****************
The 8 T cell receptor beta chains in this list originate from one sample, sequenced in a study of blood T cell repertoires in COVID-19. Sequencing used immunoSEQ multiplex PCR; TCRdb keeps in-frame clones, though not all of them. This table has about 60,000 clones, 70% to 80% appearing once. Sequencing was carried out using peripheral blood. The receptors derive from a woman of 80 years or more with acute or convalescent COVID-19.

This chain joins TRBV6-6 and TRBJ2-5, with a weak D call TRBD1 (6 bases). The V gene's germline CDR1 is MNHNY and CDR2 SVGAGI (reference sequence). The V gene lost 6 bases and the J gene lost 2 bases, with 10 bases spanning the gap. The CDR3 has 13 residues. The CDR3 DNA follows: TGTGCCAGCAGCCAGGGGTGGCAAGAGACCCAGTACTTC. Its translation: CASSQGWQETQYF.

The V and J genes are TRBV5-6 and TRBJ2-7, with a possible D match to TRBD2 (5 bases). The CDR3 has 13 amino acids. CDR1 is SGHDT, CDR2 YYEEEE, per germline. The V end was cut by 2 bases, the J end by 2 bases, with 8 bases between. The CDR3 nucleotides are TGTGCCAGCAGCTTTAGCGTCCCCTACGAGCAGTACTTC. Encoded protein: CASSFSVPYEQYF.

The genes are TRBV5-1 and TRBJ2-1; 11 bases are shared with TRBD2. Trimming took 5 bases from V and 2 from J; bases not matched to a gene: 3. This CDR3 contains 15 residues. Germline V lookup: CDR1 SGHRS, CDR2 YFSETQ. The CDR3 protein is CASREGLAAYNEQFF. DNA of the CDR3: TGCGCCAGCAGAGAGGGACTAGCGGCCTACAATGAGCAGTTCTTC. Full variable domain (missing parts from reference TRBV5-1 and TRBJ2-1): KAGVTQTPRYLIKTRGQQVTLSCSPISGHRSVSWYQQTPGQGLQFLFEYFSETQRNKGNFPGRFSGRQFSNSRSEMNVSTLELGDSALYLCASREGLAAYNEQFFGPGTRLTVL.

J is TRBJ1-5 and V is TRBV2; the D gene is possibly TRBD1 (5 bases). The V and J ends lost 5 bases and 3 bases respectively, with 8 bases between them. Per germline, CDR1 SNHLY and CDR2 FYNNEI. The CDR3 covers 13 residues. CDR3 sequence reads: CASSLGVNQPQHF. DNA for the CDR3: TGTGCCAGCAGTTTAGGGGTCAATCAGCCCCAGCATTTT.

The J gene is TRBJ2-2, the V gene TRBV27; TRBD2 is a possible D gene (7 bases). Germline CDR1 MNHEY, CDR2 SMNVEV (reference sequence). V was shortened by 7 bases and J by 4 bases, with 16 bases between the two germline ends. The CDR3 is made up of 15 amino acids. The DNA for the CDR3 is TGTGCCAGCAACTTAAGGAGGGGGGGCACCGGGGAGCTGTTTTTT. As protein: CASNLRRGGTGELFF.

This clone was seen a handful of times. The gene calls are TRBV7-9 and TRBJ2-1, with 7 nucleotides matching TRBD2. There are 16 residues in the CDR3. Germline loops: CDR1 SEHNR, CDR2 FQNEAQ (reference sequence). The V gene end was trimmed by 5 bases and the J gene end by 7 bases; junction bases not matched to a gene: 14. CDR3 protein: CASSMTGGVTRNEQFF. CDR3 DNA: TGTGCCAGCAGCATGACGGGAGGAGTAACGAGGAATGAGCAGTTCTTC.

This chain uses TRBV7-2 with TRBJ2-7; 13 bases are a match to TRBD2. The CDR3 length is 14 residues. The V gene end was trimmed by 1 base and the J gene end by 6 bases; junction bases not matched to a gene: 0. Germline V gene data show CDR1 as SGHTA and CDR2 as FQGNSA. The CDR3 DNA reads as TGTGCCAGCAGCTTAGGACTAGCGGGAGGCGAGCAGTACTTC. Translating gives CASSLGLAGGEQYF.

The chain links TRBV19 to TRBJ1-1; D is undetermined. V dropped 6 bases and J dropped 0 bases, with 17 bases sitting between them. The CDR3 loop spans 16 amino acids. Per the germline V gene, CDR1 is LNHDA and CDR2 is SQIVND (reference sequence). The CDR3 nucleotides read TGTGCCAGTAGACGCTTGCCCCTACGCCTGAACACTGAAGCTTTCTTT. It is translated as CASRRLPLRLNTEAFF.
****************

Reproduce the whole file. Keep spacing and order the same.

The 8 T cell receptor beta chains in this list originate from one sample, sequenced in a study of blood T cell repertoires in COVID-19. Sequencing used immunoSEQ multiplex PCR; TCRdb keeps in-frame clones, though not all of them. This table has about 60,000 clones, 70% to 80% appearing once. Sequencing was carried out using peripheral blood. The receptors derive from a woman of 80 years or more with acute or convalescent COVID-19.

This chain joins TRBV6-6 and TRBJ2-5, with a weak D call TRBD1 (6 bases). The V gene's germline CDR1 is MNHNY and CDR2 SVGAGI (reference sequence). The V gene lost 6 bases and the J gene lost 2 bases, with 10 bases spanning the gap. The CDR3 has 13 residues. The CDR3 DNA follows: TGTGCCAGCAGCCAGGGGTGGCAAGAGACCCAGTACTTC. Its translation: CASSQGWQETQYF.

The V and J genes are TRBV5-6 and TRBJ2-7, with a possible D match to TRBD2 (5 bases). The CDR3 has 13 amino acids. CDR1 is SGHDT, CDR2 YYEEEE, per germline. The V end was cut by 2 bases, the J end by 2 bases, with 8 bases between. The CDR3 nucleotides are TGTGCCAGCAGCTTTAGCGTCCCCTACGAGCAGTACTTC. Encoded protein: CASSFSVPYEQYF.

The genes are TRBV5-1 and TRBJ2-1; 11 bases are shared with TRBD2. Trimming took 5 bases from V and 2 from J; bases not matched to a gene: 3. This CDR3 contains 15 residues. Germline V lookup: CDR1 SGHRS, CDR2 YFSETQ. The CDR3 protein is CASREGLAAYNEQFF. DNA of the CDR3: TGCGCCAGCAGAGAGGGACTAGCGGCCTACAATGAGCAGTTCTTC. Full variable domain (missing parts from reference TRBV5-1 and TRBJ2-1): KAGVTQTPRYLIKTRGQQVTLSCSPISGHRSVSWYQQTPGQGLQFLFEYFSETQRNKGNFPGRFSGRQFSNSRSEMNVSTLELGDSALYLCASREGLAAYNEQFFGPGTRLTVL.

J is TRBJ1-5 and V is TRBV2; the D gene is possibly TRBD1 (5 bases). The V and J ends lost 5 bases and 3 bases respectively, with 8 bases between them. Per germline, CDR1 SNHLY and CDR2 FYNNEI. The CDR3 covers 13 residues. CDR3 sequence reads: CASSLGVNQPQHF. DNA for the CDR3: TGTGCCAGCAGTTTAGGGGTCAATCAGCCCCAGCATTTT.

The J gene is TRBJ2-2, the V gene TRBV27; TRBD2 is a possible D gene (7 bases). Germline CDR1 MNHEY, CDR2 SMNVEV (reference sequence). V was shortened by 7 bases and J by 4 bases, with 16 bases between the two germline ends. The CDR3 is made up of 15 amino acids. The DNA for the CDR3 is TGTGCCAGCAACTTAAGGAGGGGGGGCACCGGGGAGCTGTTTTTT. As protein: CASNLRRGGTGELFF.

This clone was seen a handful of times. The gene calls are TRBV7-9 and TRBJ2-1, with 7 nucleotides matching TRBD2. There are 16 residues in the CDR3. Germline loops: CDR1 SEHNR, CDR2 FQNEAQ (reference sequence). The V gene end was trimmed by 5 bases and the J gene end by 7 bases; junction bases not matched to a gene: 14. CDR3 protein: CASSMTGGVTRNEQFF. CDR3 DNA: TGTGCCAGCAGCATGACGGGAGGAGTAACGAGGAATGAGCAGTTCTTC.

This chain uses TRBV7-2 with TRBJ2-7; 13 bases are a match to TRBD2. The CDR3 length is 14 residues. The V gene end was trimmed by 1 base and the J gene end by 6 bases; junction bases not matched to a gene: 0. Germline V gene data show CDR1 as SGHTA and CDR2 as FQGNSA. The CDR3 DNA reads as TGTGCCAGCAGCTTAGGACTAGCGGGAGGCGAGCAGTACTTC. Translating gives CASSLGLAGGEQYF.

The chain links TRBV19 to TRBJ1-1; D is undetermined. V dropped 6 bases and J dropped 0 bases, with 17 bases sitting between them. The CDR3 loop spans 16 amino acids. Per the germline V gene, CDR1 is LNHDA and CDR2 is SQIVND (reference sequence). The CDR3 nucleotides read TGTGCCAGTAGACGCTTGCCCCTACGCCTGAACACTGAAGCTTTCTTT. It is translated as CASRRLPLRLNTEAFF.